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Urban Cities In States Expanding Medicaid Will See Huge Drop In Uninsured Rate By 2016: Report

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The rate of uninsured residents in large, urban cities could drop by an average of 57 percent by 2016 in states that moved to expand Medicaid coverage under the Affordable Care Act, according to a report by the Robert Wood Johnson Foundation and the Urban Institute published Thursday.

The study examined 14 major cities, half of which are located in states that extended Medicaid eligibility to residents making up to 138 percent of the federal poverty level.

Analysis of non-expansion cities -- Atlanta, Charlotte, Houston, Indianapolis, Memphis, Miami and Philadelphia -- also indicates a foreseeable drop in the uninsured rate as a result of President Barack Obama’s 2010 health care law, but only by an average of 30 percent.

Under the Medicaid expansion, more than half of the total population of Detroit, Memphis, Miami and Philadelphia would become eligible for Medicaid, CHIP or subsidized marketplace coverage, but only Detroit is in a state opting for expansion.

Expanding Medicaid eligibility in the seven non-expansion cities would reduce the number of uninsured by an average of 52 percent, the report found.

"This means substantial revenue will flow into these cities and the economies of these cities should benefit greatly,” the report's authors added.

In addition to a larger number of uninsured residents and the forfeiture of additional revenue, cities in non-expansion states will also face "reductions in Medicare reimbursement and Medicare and Medicaid disproportionate share hospital payments under the ACA, which could be particularly difficult for urban safety-net providers serving uninsured people across a wider region," the report concluded.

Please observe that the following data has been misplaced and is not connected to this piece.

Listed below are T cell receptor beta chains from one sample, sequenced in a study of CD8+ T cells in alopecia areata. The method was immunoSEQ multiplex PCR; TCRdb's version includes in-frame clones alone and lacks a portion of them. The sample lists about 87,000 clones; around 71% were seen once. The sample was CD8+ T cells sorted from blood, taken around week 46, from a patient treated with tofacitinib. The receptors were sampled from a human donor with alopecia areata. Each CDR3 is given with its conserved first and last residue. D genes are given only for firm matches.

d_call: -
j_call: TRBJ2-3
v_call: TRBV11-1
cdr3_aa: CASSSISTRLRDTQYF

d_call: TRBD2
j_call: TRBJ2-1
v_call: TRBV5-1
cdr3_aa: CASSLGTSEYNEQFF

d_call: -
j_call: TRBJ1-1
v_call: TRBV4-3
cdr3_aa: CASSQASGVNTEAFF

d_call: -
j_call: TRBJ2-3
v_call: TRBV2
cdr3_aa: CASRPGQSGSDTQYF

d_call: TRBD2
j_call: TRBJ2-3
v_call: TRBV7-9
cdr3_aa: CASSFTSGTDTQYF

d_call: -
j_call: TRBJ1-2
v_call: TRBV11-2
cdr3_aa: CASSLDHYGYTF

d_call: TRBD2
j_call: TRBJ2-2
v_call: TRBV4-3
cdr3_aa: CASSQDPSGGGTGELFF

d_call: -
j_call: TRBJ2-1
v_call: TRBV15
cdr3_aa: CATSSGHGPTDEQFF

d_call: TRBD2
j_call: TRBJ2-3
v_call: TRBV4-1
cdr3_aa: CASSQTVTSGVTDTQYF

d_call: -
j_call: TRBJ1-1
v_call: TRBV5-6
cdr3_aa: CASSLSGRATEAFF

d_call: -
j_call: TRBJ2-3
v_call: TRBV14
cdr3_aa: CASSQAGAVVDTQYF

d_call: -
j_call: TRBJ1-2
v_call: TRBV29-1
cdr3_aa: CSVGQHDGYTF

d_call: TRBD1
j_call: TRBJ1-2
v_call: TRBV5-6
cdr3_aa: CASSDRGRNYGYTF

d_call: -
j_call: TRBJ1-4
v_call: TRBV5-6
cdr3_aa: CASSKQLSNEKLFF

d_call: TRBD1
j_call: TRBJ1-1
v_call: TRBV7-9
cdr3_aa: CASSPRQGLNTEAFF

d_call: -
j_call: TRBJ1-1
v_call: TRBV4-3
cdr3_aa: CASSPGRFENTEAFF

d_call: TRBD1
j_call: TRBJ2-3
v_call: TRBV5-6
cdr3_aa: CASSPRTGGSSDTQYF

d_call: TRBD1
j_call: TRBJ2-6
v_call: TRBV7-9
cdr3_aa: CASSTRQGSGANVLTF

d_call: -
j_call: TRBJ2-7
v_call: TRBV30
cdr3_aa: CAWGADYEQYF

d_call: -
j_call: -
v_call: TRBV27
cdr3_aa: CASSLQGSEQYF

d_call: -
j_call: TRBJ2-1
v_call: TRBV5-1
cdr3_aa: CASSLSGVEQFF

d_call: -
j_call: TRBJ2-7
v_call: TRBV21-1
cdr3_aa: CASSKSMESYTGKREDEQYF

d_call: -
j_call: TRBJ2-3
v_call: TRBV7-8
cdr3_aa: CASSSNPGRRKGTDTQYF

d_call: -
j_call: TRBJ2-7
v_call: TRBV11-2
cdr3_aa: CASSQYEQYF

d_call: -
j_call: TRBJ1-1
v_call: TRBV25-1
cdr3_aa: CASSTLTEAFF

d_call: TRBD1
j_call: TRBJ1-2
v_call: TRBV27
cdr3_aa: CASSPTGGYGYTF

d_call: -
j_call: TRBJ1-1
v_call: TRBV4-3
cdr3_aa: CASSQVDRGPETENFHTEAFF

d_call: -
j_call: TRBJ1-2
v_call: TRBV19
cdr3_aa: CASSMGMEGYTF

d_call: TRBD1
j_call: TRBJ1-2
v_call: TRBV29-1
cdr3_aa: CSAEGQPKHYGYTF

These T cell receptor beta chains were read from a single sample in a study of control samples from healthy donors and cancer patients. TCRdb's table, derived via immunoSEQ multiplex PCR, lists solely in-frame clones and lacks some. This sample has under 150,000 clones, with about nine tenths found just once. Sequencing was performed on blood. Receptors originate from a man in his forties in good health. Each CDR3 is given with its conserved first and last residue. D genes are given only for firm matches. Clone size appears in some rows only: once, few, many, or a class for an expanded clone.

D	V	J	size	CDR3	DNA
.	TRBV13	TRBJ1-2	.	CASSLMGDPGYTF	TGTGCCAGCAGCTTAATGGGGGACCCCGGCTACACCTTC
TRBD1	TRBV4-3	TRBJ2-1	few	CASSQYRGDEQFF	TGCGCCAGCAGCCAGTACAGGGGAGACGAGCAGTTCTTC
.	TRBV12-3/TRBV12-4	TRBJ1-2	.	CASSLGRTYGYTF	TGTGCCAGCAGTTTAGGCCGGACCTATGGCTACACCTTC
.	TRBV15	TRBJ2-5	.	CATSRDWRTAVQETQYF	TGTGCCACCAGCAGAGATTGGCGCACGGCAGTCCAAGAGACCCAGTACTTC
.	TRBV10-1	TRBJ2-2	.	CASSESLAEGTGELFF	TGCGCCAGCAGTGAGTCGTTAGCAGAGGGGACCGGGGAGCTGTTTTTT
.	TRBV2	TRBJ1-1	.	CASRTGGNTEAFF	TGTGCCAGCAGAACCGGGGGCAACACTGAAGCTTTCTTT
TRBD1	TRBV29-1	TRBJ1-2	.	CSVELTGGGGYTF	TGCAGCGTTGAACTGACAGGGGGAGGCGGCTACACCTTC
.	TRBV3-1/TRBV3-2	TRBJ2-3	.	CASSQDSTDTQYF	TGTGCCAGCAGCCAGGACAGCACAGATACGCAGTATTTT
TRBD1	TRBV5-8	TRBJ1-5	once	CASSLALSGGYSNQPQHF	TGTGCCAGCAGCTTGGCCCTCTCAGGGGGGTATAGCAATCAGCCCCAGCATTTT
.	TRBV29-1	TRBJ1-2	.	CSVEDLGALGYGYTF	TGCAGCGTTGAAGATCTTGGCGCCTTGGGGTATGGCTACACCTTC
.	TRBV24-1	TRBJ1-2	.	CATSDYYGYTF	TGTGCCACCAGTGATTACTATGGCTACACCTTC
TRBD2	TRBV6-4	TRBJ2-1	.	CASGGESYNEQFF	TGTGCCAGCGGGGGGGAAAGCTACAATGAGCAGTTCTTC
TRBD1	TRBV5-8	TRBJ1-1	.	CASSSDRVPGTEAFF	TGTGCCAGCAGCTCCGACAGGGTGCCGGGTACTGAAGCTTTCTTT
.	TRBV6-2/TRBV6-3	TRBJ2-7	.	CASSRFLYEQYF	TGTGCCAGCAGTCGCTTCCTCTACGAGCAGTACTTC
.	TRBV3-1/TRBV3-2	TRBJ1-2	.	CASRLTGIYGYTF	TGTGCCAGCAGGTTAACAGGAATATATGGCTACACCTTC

The below table from the Robert Wood Johnson Foundation and the Urban Institute's June report demonstrates the health coverage disparity:

uninsured drop

Recent reports based on federal census data have also found that the majority of adults in the Medicaid gap are part of a working family and reside in states with large rural and often impoverished populations.

A June report by the nonprofit health care advocacy group Families USA found that 60 to 66 percent of uninsured residents in Utah, Virginia and Missouri -- all non-expansion states -- were working adults who would qualify for coverage under a Medicaid expansion.

Twenty-four states thus far have not expanded Medicaid under Obamacare.

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